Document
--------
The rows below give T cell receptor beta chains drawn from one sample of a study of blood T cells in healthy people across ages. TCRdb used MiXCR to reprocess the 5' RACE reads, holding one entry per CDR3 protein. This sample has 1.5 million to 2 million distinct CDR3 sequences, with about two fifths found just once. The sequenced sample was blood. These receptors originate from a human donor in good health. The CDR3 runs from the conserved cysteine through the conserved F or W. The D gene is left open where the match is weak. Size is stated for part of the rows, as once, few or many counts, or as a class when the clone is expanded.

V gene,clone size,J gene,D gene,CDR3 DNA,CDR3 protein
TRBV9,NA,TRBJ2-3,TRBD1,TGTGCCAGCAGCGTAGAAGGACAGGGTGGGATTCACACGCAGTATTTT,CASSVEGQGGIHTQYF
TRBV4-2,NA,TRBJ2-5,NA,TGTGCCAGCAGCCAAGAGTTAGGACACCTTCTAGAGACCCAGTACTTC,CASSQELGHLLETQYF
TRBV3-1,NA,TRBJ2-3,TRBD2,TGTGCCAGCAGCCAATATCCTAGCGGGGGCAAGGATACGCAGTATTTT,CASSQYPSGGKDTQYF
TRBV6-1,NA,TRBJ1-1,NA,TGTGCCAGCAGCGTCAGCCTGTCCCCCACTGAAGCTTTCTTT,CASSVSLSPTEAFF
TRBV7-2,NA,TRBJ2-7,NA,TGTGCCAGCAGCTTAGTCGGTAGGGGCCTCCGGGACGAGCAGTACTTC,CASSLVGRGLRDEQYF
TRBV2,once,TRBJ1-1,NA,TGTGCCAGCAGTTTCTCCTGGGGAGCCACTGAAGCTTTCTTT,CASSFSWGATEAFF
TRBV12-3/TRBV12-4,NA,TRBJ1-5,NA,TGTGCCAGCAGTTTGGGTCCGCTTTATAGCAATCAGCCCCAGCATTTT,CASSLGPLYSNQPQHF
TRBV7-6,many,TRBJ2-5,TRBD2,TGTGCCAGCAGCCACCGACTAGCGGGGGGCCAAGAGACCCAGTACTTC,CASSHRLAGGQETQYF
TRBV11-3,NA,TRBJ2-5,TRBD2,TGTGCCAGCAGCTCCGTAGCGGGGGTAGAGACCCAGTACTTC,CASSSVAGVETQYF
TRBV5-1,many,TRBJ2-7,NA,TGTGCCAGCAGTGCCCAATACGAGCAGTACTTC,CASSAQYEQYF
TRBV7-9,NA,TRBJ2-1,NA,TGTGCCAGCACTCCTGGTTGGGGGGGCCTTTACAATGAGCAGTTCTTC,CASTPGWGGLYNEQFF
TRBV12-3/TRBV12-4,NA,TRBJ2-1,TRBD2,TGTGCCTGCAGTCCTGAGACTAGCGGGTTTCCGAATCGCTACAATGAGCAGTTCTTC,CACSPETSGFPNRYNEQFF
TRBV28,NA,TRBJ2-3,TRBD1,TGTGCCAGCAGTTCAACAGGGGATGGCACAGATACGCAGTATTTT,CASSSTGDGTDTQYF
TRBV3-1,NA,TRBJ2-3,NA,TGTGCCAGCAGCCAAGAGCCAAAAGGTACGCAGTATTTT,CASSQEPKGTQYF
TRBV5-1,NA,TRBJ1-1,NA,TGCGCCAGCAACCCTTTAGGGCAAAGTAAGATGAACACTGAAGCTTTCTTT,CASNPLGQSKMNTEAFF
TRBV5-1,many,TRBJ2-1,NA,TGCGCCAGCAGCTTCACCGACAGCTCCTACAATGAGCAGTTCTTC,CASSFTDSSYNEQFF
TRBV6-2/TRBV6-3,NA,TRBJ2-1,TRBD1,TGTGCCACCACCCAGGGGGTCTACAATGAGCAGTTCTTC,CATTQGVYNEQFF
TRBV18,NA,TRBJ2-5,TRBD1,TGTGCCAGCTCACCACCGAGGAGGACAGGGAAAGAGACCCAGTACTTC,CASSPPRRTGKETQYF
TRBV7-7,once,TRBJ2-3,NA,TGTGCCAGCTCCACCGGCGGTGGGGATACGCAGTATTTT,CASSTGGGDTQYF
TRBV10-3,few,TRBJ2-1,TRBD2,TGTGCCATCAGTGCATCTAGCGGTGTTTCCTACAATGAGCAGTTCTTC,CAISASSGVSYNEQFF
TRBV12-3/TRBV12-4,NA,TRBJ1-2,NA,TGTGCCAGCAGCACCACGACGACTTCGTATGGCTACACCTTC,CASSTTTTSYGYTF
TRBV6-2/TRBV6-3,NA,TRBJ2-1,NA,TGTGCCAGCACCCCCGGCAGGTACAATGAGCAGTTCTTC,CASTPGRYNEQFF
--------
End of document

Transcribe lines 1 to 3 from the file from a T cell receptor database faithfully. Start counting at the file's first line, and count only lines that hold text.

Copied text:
The rows below give T cell receptor beta chains drawn from one sample of a study of blood T cells in healthy people across ages. TCRdb used MiXCR to reprocess the 5' RACE reads, holding one entry per CDR3 protein. This sample has 1.5 million to 2 million distinct CDR3 sequences, with about two fifths found just once. The sequenced sample was blood. These receptors originate from a human donor in good health. The CDR3 runs from the conserved cysteine through the conserved F or W. The D gene is left open where the match is weak. Size is stated for part of the rows, as once, few or many counts, or as a class when the clone is expanded.

V gene,clone size,J gene,D gene,CDR3 DNA,CDR3 protein
TRBV9,NA,TRBJ2-3,TRBD1,TGTGCCAGCAGCGTAGAAGGACAGGGTGGGATTCACACGCAGTATTTT,CASSVEGQGGIHTQYF